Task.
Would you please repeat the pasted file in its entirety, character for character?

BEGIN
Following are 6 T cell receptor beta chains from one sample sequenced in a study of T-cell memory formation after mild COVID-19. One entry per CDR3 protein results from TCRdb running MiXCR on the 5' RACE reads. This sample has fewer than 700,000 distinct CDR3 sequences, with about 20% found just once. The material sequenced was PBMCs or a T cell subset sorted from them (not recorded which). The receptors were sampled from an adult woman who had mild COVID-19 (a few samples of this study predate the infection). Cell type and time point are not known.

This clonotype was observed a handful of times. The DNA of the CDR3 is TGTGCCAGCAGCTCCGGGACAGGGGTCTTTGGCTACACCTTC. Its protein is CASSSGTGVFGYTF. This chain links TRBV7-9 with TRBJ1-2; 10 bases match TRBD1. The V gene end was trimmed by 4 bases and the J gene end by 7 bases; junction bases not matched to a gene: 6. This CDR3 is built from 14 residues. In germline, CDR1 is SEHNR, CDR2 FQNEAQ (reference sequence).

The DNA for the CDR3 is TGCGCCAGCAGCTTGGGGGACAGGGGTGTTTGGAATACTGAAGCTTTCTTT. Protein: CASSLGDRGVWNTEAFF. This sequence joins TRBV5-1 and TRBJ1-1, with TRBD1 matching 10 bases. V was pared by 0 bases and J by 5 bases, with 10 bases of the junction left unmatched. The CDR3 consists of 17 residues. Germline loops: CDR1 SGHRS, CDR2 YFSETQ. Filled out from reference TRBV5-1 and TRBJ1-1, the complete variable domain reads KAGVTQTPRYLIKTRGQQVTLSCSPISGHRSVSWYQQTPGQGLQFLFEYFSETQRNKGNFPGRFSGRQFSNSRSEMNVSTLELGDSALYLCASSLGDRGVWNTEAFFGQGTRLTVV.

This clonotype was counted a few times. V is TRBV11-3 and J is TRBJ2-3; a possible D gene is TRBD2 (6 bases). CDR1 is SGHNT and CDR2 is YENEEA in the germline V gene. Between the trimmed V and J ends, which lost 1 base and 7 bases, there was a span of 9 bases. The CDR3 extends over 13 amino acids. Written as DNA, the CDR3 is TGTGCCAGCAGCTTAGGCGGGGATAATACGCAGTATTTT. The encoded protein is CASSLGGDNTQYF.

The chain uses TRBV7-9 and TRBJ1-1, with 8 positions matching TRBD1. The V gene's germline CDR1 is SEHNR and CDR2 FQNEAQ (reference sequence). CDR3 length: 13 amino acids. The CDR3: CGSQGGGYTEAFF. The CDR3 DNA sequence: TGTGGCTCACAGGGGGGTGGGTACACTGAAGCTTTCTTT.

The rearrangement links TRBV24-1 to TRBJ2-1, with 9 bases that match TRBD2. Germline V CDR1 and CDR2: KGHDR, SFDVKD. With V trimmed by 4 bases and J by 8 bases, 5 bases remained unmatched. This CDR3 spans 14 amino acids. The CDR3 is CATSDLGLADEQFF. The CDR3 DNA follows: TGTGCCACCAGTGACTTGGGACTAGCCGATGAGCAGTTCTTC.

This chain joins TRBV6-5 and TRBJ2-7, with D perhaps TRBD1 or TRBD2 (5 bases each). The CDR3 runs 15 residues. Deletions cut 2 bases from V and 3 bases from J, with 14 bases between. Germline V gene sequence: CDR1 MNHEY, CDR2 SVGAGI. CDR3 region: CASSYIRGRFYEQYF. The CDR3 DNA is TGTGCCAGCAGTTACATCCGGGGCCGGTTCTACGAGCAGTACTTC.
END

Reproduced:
Following are 6 T cell receptor beta chains from one sample sequenced in a study of T-cell memory formation after mild COVID-19. One entry per CDR3 protein results from TCRdb running MiXCR on the 5' RACE reads. This sample has fewer than 700,000 distinct CDR3 sequences, with about 20% found just once. The material sequenced was PBMCs or a T cell subset sorted from them (not recorded which). The receptors were sampled from an adult woman who had mild COVID-19 (a few samples of this study predate the infection). Cell type and time point are not known.

This clonotype was observed a handful of times. The DNA of the CDR3 is TGTGCCAGCAGCTCCGGGACAGGGGTCTTTGGCTACACCTTC. Its protein is CASSSGTGVFGYTF. This chain links TRBV7-9 with TRBJ1-2; 10 bases match TRBD1. The V gene end was trimmed by 4 bases and the J gene end by 7 bases; junction bases not matched to a gene: 6. This CDR3 is built from 14 residues. In germline, CDR1 is SEHNR, CDR2 FQNEAQ (reference sequence).

The DNA for the CDR3 is TGCGCCAGCAGCTTGGGGGACAGGGGTGTTTGGAATACTGAAGCTTTCTTT. Protein: CASSLGDRGVWNTEAFF. This sequence joins TRBV5-1 and TRBJ1-1, with TRBD1 matching 10 bases. V was pared by 0 bases and J by 5 bases, with 10 bases of the junction left unmatched. The CDR3 consists of 17 residues. Germline loops: CDR1 SGHRS, CDR2 YFSETQ. Filled out from reference TRBV5-1 and TRBJ1-1, the complete variable domain reads KAGVTQTPRYLIKTRGQQVTLSCSPISGHRSVSWYQQTPGQGLQFLFEYFSETQRNKGNFPGRFSGRQFSNSRSEMNVSTLELGDSALYLCASSLGDRGVWNTEAFFGQGTRLTVV.

This clonotype was counted a few times. V is TRBV11-3 and J is TRBJ2-3; a possible D gene is TRBD2 (6 bases). CDR1 is SGHNT and CDR2 is YENEEA in the germline V gene. Between the trimmed V and J ends, which lost 1 base and 7 bases, there was a span of 9 bases. The CDR3 extends over 13 amino acids. Written as DNA, the CDR3 is TGTGCCAGCAGCTTAGGCGGGGATAATACGCAGTATTTT. The encoded protein is CASSLGGDNTQYF.

The chain uses TRBV7-9 and TRBJ1-1, with 8 positions matching TRBD1. The V gene's germline CDR1 is SEHNR and CDR2 FQNEAQ (reference sequence). CDR3 length: 13 amino acids. The CDR3: CGSQGGGYTEAFF. The CDR3 DNA sequence: TGTGGCTCACAGGGGGGTGGGTACACTGAAGCTTTCTTT.

The rearrangement links TRBV24-1 to TRBJ2-1, with 9 bases that match TRBD2. Germline V CDR1 and CDR2: KGHDR, SFDVKD. With V trimmed by 4 bases and J by 8 bases, 5 bases remained unmatched. This CDR3 spans 14 amino acids. The CDR3 is CATSDLGLADEQFF. The CDR3 DNA follows: TGTGCCACCAGTGACTTGGGACTAGCCGATGAGCAGTTCTTC.

This chain joins TRBV6-5 and TRBJ2-7, with D perhaps TRBD1 or TRBD2 (5 bases each). The CDR3 runs 15 residues. Deletions cut 2 bases from V and 3 bases from J, with 14 bases between. Germline V gene sequence: CDR1 MNHEY, CDR2 SVGAGI. CDR3 region: CASSYIRGRFYEQYF. The CDR3 DNA is TGTGCCAGCAGTTACATCCGGGGCCGGTTCTACGAGCAGTACTTC.